Africa’s Maritime Economy
Plagued by low sources of revenue in their economies, African maritime stakeholders are meeting in Mombasa, Kenya to look into ways the industry could add to national revenue base.
Key debate issue on the first day revolved around whether Africa should adopt an open or closed ship registry system. While maritime experts and industry players yearn for an open form of registry, viewed as a means to boost the number of ships in the continent, hence revenue from taxation, government representatives at the meeting were however cautious. Nancy Karigithu, Director General, Kenya Maritime Authority said in East Africa, pirates have used the 20 years of anarchy existing in Somalia to terrorise vessels plying in the Indian Ocean. She is however optimistic that with the recent routing of the al-Shabaab militia from Somalia by the African Union forces with the support of the international community, the Gulf of Aden that bore the brunt of piracy will stablise and allow the growth of sea trade.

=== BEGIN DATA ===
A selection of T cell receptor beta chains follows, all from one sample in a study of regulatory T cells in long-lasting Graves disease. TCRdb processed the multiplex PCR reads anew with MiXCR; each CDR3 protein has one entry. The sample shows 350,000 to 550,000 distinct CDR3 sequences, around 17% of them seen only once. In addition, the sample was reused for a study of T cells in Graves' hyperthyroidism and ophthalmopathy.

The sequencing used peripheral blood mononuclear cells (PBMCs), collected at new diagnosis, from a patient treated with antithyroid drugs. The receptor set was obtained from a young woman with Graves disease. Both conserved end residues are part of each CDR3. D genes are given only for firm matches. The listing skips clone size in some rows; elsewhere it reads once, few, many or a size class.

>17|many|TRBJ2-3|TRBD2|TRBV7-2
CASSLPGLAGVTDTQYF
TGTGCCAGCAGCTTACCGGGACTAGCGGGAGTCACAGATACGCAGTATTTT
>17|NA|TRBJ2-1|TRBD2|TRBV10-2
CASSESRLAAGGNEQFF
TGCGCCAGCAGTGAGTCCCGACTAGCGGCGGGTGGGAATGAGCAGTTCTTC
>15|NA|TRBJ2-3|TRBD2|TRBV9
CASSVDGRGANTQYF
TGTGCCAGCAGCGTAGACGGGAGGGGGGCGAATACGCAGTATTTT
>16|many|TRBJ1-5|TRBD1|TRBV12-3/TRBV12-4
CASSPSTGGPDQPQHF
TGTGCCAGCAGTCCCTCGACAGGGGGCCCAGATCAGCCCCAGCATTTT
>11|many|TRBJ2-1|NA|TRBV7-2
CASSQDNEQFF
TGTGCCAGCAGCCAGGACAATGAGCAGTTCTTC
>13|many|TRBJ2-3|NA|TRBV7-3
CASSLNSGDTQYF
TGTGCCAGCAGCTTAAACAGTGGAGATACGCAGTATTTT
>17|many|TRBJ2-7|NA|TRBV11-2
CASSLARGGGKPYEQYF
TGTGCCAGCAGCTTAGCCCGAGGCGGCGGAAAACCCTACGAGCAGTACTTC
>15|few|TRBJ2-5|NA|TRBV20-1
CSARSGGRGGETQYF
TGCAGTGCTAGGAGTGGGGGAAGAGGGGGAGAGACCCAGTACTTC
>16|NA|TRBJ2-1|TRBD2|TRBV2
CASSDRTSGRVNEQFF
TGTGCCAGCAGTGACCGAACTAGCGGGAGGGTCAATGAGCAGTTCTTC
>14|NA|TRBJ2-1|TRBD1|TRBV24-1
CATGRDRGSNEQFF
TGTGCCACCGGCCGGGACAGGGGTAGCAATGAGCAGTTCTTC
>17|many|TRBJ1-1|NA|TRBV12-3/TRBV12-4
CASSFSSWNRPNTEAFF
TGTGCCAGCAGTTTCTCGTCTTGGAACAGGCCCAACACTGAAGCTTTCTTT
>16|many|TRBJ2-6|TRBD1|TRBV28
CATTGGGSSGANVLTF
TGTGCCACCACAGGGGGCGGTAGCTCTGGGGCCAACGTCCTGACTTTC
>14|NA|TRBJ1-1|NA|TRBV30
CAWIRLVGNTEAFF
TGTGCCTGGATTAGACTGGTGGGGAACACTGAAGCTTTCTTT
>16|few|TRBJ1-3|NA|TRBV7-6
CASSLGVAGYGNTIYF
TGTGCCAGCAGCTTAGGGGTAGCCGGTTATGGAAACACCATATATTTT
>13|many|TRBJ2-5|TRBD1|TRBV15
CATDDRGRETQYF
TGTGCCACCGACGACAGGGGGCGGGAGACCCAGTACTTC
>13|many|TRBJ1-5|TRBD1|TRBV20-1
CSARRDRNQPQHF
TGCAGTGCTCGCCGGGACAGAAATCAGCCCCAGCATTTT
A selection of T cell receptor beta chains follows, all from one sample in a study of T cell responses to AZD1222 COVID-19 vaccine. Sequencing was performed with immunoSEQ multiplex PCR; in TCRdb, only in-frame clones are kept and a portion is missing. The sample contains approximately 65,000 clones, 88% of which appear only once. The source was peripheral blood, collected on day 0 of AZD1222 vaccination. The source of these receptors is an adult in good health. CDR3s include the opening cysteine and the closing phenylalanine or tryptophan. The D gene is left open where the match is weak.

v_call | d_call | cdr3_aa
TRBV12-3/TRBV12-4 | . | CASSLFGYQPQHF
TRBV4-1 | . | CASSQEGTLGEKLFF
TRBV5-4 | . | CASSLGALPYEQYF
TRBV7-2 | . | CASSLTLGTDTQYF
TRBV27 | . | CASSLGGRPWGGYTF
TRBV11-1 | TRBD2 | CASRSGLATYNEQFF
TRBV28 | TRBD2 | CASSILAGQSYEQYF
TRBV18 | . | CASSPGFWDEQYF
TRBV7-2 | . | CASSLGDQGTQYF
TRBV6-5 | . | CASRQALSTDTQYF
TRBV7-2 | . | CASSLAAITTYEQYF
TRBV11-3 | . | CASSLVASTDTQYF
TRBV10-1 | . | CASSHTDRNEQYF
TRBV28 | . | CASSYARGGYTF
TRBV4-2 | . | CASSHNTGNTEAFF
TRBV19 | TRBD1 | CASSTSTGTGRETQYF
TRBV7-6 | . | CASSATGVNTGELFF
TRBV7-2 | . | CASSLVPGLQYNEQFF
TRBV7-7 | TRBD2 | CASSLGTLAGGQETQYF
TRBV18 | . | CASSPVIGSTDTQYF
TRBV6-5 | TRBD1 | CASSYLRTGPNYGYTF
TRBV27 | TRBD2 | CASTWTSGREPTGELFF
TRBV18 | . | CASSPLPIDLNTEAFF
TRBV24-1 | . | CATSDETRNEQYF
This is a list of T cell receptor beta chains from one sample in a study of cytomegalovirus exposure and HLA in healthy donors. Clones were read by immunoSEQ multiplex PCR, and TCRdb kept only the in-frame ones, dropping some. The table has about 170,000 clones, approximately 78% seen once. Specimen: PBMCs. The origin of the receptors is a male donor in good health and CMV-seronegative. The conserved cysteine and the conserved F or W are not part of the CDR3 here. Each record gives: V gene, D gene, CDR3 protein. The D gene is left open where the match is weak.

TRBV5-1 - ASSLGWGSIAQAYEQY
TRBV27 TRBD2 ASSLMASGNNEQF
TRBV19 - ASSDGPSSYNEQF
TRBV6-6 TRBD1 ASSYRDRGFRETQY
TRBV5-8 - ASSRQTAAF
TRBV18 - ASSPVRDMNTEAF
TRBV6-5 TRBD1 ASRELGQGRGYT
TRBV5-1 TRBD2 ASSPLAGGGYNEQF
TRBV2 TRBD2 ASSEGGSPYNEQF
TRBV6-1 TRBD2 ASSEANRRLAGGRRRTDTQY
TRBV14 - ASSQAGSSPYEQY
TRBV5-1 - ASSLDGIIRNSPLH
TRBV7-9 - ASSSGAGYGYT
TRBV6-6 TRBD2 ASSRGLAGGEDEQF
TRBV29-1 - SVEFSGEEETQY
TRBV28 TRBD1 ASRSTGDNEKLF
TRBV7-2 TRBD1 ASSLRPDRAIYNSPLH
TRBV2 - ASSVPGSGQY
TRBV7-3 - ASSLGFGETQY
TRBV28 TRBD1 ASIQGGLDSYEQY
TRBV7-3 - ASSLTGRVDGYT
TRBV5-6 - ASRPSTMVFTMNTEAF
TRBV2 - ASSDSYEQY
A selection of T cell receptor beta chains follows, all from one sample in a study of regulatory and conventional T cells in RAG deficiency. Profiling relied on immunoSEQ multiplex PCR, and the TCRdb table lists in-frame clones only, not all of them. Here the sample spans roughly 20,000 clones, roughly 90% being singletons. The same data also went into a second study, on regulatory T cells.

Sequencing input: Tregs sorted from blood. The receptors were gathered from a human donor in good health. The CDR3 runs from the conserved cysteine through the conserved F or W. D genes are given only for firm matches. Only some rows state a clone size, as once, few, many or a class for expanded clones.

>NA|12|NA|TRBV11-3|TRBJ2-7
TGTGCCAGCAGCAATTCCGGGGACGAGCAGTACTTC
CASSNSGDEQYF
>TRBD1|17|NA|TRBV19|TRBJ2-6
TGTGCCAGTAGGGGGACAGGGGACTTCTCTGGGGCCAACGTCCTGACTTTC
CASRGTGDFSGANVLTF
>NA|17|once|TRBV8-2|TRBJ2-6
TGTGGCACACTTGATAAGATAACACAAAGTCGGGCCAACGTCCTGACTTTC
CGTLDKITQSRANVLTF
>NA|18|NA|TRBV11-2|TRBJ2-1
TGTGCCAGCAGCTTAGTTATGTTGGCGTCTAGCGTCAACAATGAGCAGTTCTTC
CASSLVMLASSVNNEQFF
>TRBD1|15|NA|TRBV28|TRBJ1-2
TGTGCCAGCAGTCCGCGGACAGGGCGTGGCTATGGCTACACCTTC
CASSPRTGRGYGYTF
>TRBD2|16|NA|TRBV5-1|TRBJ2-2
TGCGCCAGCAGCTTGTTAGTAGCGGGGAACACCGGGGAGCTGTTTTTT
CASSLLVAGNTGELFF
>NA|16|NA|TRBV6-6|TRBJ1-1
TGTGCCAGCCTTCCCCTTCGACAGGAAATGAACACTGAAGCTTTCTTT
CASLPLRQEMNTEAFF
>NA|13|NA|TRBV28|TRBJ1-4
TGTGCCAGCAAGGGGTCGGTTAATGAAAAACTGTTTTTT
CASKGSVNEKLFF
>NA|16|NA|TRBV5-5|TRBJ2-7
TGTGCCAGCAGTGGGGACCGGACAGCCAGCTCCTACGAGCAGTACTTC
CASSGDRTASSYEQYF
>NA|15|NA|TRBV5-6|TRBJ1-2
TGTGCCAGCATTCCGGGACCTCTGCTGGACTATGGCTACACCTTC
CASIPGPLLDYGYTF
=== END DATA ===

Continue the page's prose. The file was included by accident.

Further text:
Magnus T. Addicu, President of the Accra-based African Maritime Policy Advisory Centre, said while crooks used the weaknesses that has existed in an open registry system to perpetrate piracy, things are changing now. “Gone are the days when any one would just come in, register their vessel and disappear. Maritime authorities now respond to this anomaly in a way that assures security and safety,” he said. Karigithu added that the international maritime organization is also empowering inspectors at various ports of call in the region to make sure adherence to international standards on safety and security of vessels.
The move by IMO however is hampered by low legal capacity in the continent. In Kenya for example out of 46 insurance companies, only five offer maritime insurance and in Cameroon, less than five lawyers and a magistrate have training in maritime law
Article written by Henry Neondo, courtesy of Marine Link.